" We whose Names are und' written being desired by the Constable as a Jury according to Law, to give or Judgmt on the awful, amazing, and untimely death of Nathaniel Wellers, after due notice taken, we all unani- mously agree, that through the strength of temptation he became his own Execution', by hanging himself, al signes & circumstances fully concur- ring therein, & nothing appearing to the Contrary, to the best of or Judgm**, we suppose he might be dead twenty four houres before it was known.
John llaudsley, John Root, Samuel Root,
Samuel LoomiB, Sen., John Sacket, Jacob Phelps,
Isaac Phelps, John Ponder, John Williams,
Thomas Noble, Josiah Dewey, Thomas Dewey.
"The sevrall persons above subscribed, Sam^ Root excepted, who was from home, made oath to what is above written this 10th of Sept, 1684. Before me,
JOHN PTNCHON. AmM:'
The town of Westfield, on the 6th of Sept, 1685, granted to him, in connection with Isaac Phelps, Nathaniel Weller, and David Ashley, liberty to erect a saw-mill <<on the brook, on the northeast side of the river; " and at the same date, together with George Sexton, he was chosen "to join with the Selectmen to prize buildings." At a town meeting held Sept 22, 1691, he was appointed with Ideut Phelps and John Sacket, << to atend the Court upon the town account with respect to the difference between our town and SulBeld, and do what they can in the towne* behalf settling our bounds between us and SuiBeld.*'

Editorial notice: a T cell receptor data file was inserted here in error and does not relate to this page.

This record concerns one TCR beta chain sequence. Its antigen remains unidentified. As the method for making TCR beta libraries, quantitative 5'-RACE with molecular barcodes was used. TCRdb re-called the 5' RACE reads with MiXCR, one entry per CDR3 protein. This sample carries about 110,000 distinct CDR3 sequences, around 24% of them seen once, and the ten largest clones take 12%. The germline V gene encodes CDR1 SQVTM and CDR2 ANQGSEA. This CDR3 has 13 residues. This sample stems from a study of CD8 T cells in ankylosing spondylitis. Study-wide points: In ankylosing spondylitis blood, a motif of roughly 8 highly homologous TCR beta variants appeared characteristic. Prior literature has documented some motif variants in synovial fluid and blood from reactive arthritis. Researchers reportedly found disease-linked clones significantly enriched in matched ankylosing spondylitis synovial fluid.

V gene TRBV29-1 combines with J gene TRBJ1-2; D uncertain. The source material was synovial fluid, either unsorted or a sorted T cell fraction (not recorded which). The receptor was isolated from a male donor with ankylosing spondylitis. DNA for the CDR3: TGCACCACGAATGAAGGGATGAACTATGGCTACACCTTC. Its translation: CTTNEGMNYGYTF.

At a town meeting, March. 4, 169(, . . . there was Granted unto Tho. Noble, Sen**, upon the. plaine knowne by the name of tower miles plaine, the contents of halfe a mile Square, that is to say the Liberty of the Pines one this piece of Land for Boysume, w* is to continue for three years ensuing the date heare/'
The records of Westfield show, that on the 2d of March, 1696, he was chosen county surveyor.
DESCENDANTS OF THOMAS NOBLE. 23
Agriculture, necessarily the main pursuit of every one in the early history of a country, was his principal employment^ although while at Springfield, during the winter, he worked a portion of the time as a tailor.
At Westfield, he was so much prospered in his labors, as not only to bring up a large family of children well, but also to leave them at his death a respectable estate.
A copy of the will of Thomas Noble, executed almost seven years before, and proved about seven months after his death, recorded in the office of the Hampshire Probate court [Vol. Ill, pp. 119-20], together with the inventory, is given below :
"Tbe last will and testament of Tbomas (Noble) Noble of Westflcld, in y« County of Hampshire, in y Province of the Massachusetts Bay in New England, being weak in body, but of perfect understanding.